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US officials have summoned Toyota to explain how hundreds of the manufacturer’s trucks have fallen into the hands of ISIS. But this is just the tip of the iceberg; the group has also captured an arsenal of Western-made military equipment, including thousands of armoured vehicles and machine guns as well as a number of main battle tanks that were supplied to the Iraqi military. We investigate how the equipment has fallen into the wrong hands and what can be done about it.
We also take a look at the UK’s new field hospital built as part of Future Force 2020, and find out whether Global Hawk’s success so far can secure its future in the US Air Force’s high-altitude reconnaissance fleet. Plus, we explore the US Navy’s move to reinstate the teaching of celestial navigation in a bid to thwart cyber threats, and we review the biggest defence industry deals and takeovers from the past year.
In this issue
A Vicious CycleTerror group ISIS has captured an arsenal of Western-made military equipment, from Toyota trucks to armoured Humvees, main battle tanks and weapon systems. Chris Lo investigates how the equipment has fallen into the wrong hands and what can be done about it.Read the article.
Advanced Care for the FrontlineThe British Army recently concluded tests of its new modular Role 3 field hospital supplied by Marshall Aerospace and Defence. Claire Apthorp reports on the facility and its advanced medical capabilities.Read the article.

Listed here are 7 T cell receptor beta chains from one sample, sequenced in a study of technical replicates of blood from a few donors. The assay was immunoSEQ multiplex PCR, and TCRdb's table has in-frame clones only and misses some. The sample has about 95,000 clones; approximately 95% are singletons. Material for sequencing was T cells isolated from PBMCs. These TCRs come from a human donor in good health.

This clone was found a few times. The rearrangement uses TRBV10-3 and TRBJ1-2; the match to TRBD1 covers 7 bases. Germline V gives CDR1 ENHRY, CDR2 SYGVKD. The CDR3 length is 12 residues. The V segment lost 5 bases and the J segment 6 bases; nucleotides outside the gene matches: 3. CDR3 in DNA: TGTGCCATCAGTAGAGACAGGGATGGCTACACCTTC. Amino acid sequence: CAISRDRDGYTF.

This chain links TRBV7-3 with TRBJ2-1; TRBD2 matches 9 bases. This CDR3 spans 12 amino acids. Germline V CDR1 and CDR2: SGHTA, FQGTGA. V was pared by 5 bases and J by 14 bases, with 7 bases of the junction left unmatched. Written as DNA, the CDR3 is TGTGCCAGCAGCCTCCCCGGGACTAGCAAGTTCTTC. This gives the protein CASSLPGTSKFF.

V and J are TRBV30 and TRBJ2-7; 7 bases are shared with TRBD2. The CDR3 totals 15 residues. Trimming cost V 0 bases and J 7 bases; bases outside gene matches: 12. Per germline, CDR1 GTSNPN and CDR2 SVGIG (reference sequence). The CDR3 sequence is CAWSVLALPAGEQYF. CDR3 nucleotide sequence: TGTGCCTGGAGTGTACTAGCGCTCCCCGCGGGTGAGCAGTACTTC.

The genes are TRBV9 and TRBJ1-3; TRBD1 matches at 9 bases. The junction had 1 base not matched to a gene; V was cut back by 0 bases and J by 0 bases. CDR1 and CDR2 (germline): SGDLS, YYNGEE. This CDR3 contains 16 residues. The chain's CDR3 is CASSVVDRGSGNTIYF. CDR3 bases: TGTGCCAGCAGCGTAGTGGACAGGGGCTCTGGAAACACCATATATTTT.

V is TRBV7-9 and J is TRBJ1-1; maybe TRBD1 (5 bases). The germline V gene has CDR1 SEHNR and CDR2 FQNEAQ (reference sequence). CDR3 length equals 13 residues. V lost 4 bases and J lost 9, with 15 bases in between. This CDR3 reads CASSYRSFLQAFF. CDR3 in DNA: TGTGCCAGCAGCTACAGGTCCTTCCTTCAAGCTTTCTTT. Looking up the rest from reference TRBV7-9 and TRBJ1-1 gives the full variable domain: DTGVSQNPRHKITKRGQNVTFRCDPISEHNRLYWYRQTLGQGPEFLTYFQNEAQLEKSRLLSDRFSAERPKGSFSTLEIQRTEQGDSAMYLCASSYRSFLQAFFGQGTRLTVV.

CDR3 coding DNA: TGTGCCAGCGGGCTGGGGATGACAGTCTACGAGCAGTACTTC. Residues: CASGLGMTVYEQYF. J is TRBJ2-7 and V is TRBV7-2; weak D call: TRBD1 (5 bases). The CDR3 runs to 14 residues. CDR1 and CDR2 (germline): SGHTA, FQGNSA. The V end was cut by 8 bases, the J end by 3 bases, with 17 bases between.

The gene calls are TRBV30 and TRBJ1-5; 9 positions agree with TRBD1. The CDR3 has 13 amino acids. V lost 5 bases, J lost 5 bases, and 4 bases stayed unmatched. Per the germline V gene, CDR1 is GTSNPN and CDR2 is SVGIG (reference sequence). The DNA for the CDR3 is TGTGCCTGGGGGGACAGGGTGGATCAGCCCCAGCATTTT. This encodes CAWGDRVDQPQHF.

What it TakesWith the military-industrial complex becoming ever more complex and specialised, could sophisticated personality testing could hold the key to finding the right roles for today’s recruits? Dr Gareth Evans finds out.Read the article.
Fit for the Future?As budget constraints force the US Air Force to choose between its high-altitude reconnaissance assets, Claire Apthorp investigates whether the Global Hawk UAS has what it takes to keep flying in the future fleet.Read the article.
Return of the Ancient MarinerCelestial navigation is making a comeback on the US Navy’s curriculum as the threat of cyber attacks on high-tech positioning systems grows. Dr Gareth Evans explores the navy’s effort to tackle modern threats with traditional skills.Read the article.
Top Deals of 2015A number of defence industry deals made the headlines in the past year. We take a look at the ten biggest based on value.Read the article.
Next issue preview
The Pentagon has spoken out against further consolidation in the US weapons industry following Lockheed Martin’s $9bn Sikorsky deal. We investigate concerns that the increased M&A trend among defence contractors and the resulting lack of competition could lead to higher cost and less innovation.
We also explore major trends in electric vehicle development for military uses, round up the potential competitors for the US Army’s new handgun contract to replace the Beretta M9, and find out what the Raytheon-led Warrior Training Alliance programme for the US Army has achieved so far. Plus, we ask whether the capabilities of mine hunters could soon be replaced by unmanned systems, and take a look at a new technology that could locate weapons of mass destruction from distance through their energy signature.
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